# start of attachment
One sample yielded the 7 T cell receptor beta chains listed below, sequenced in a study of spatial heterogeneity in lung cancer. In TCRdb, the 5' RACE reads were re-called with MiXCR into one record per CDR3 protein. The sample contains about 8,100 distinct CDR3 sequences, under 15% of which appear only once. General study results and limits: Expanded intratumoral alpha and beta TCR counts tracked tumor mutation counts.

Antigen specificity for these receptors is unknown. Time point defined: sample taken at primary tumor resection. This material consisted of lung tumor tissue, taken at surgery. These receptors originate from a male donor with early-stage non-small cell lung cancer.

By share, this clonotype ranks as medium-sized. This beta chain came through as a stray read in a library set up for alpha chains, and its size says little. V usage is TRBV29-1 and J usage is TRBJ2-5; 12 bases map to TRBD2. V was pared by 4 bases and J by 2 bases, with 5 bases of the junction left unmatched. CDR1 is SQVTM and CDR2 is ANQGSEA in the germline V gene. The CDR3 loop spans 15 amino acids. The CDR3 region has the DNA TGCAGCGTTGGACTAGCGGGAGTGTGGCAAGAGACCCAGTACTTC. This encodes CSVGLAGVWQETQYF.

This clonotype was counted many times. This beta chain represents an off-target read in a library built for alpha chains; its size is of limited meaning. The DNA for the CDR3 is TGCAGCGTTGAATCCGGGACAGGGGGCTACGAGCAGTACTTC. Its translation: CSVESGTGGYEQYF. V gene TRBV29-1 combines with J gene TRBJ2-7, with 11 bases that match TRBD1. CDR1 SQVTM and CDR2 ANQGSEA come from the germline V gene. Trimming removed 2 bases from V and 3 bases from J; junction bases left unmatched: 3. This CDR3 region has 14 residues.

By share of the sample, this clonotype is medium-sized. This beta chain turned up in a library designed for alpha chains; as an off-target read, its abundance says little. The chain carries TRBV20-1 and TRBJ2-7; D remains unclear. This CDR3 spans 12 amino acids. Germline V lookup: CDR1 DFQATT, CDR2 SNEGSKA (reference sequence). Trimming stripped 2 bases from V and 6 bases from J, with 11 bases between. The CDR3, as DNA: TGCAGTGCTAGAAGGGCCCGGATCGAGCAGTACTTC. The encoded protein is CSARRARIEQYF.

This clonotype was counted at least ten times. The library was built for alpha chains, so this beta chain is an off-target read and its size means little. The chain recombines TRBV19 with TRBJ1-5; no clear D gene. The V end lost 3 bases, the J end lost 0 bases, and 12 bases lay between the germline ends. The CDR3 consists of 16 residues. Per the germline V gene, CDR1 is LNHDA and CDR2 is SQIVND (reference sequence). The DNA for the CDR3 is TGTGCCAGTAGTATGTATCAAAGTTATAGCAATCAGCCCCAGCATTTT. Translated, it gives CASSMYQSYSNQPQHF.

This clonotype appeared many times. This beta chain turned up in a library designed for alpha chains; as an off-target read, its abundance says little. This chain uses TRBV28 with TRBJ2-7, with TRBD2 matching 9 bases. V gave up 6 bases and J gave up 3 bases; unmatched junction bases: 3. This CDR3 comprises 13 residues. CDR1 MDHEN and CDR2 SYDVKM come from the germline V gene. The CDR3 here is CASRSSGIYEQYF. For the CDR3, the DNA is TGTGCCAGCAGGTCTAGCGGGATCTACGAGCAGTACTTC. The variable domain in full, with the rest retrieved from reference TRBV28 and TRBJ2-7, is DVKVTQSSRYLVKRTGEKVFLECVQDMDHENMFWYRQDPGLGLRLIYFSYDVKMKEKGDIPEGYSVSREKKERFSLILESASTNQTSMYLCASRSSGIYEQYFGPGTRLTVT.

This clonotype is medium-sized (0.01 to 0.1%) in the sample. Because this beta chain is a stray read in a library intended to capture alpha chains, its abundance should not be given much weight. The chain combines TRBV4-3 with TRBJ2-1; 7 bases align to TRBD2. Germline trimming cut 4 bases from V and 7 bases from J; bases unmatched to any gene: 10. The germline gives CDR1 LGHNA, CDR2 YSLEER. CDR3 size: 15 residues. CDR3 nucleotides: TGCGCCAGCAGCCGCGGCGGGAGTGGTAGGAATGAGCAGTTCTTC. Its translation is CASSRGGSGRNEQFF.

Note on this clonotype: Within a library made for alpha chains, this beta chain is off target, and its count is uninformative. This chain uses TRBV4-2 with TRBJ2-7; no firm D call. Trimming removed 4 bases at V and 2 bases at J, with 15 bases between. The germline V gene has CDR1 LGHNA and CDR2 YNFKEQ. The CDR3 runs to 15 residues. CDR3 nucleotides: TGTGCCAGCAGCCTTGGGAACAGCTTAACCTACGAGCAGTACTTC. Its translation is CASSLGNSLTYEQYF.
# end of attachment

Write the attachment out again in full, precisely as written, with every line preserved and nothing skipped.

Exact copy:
One sample yielded the 7 T cell receptor beta chains listed below, sequenced in a study of spatial heterogeneity in lung cancer. In TCRdb, the 5' RACE reads were re-called with MiXCR into one record per CDR3 protein. The sample contains about 8,100 distinct CDR3 sequences, under 15% of which appear only once. General study results and limits: Expanded intratumoral alpha and beta TCR counts tracked tumor mutation counts.

Antigen specificity for these receptors is unknown. Time point defined: sample taken at primary tumor resection. This material consisted of lung tumor tissue, taken at surgery. These receptors originate from a male donor with early-stage non-small cell lung cancer.

By share, this clonotype ranks as medium-sized. This beta chain came through as a stray read in a library set up for alpha chains, and its size says little. V usage is TRBV29-1 and J usage is TRBJ2-5; 12 bases map to TRBD2. V was pared by 4 bases and J by 2 bases, with 5 bases of the junction left unmatched. CDR1 is SQVTM and CDR2 is ANQGSEA in the germline V gene. The CDR3 loop spans 15 amino acids. The CDR3 region has the DNA TGCAGCGTTGGACTAGCGGGAGTGTGGCAAGAGACCCAGTACTTC. This encodes CSVGLAGVWQETQYF.

This clonotype was counted many times. This beta chain represents an off-target read in a library built for alpha chains; its size is of limited meaning. The DNA for the CDR3 is TGCAGCGTTGAATCCGGGACAGGGGGCTACGAGCAGTACTTC. Its translation: CSVESGTGGYEQYF. V gene TRBV29-1 combines with J gene TRBJ2-7, with 11 bases that match TRBD1. CDR1 SQVTM and CDR2 ANQGSEA come from the germline V gene. Trimming removed 2 bases from V and 3 bases from J; junction bases left unmatched: 3. This CDR3 region has 14 residues.

By share of the sample, this clonotype is medium-sized. This beta chain turned up in a library designed for alpha chains; as an off-target read, its abundance says little. The chain carries TRBV20-1 and TRBJ2-7; D remains unclear. This CDR3 spans 12 amino acids. Germline V lookup: CDR1 DFQATT, CDR2 SNEGSKA (reference sequence). Trimming stripped 2 bases from V and 6 bases from J, with 11 bases between. The CDR3, as DNA: TGCAGTGCTAGAAGGGCCCGGATCGAGCAGTACTTC. The encoded protein is CSARRARIEQYF.

This clonotype was counted at least ten times. The library was built for alpha chains, so this beta chain is an off-target read and its size means little. The chain recombines TRBV19 with TRBJ1-5; no clear D gene. The V end lost 3 bases, the J end lost 0 bases, and 12 bases lay between the germline ends. The CDR3 consists of 16 residues. Per the germline V gene, CDR1 is LNHDA and CDR2 is SQIVND (reference sequence). The DNA for the CDR3 is TGTGCCAGTAGTATGTATCAAAGTTATAGCAATCAGCCCCAGCATTTT. Translated, it gives CASSMYQSYSNQPQHF.

This clonotype appeared many times. This beta chain turned up in a library designed for alpha chains; as an off-target read, its abundance says little. This chain uses TRBV28 with TRBJ2-7, with TRBD2 matching 9 bases. V gave up 6 bases and J gave up 3 bases; unmatched junction bases: 3. This CDR3 comprises 13 residues. CDR1 MDHEN and CDR2 SYDVKM come from the germline V gene. The CDR3 here is CASRSSGIYEQYF. For the CDR3, the DNA is TGTGCCAGCAGGTCTAGCGGGATCTACGAGCAGTACTTC. The variable domain in full, with the rest retrieved from reference TRBV28 and TRBJ2-7, is DVKVTQSSRYLVKRTGEKVFLECVQDMDHENMFWYRQDPGLGLRLIYFSYDVKMKEKGDIPEGYSVSREKKERFSLILESASTNQTSMYLCASRSSGIYEQYFGPGTRLTVT.

This clonotype is medium-sized (0.01 to 0.1%) in the sample. Because this beta chain is a stray read in a library intended to capture alpha chains, its abundance should not be given much weight. The chain combines TRBV4-3 with TRBJ2-1; 7 bases align to TRBD2. Germline trimming cut 4 bases from V and 7 bases from J; bases unmatched to any gene: 10. The germline gives CDR1 LGHNA, CDR2 YSLEER. CDR3 size: 15 residues. CDR3 nucleotides: TGCGCCAGCAGCCGCGGCGGGAGTGGTAGGAATGAGCAGTTCTTC. Its translation is CASSRGGSGRNEQFF.

Note on this clonotype: Within a library made for alpha chains, this beta chain is off target, and its count is uninformative. This chain uses TRBV4-2 with TRBJ2-7; no firm D call. Trimming removed 4 bases at V and 2 bases at J, with 15 bases between. The germline V gene has CDR1 LGHNA and CDR2 YNFKEQ. The CDR3 runs to 15 residues. CDR3 nucleotides: TGTGCCAGCAGCCTTGGGAACAGCTTAACCTACGAGCAGTACTTC. Its translation is CASSLGNSLTYEQYF.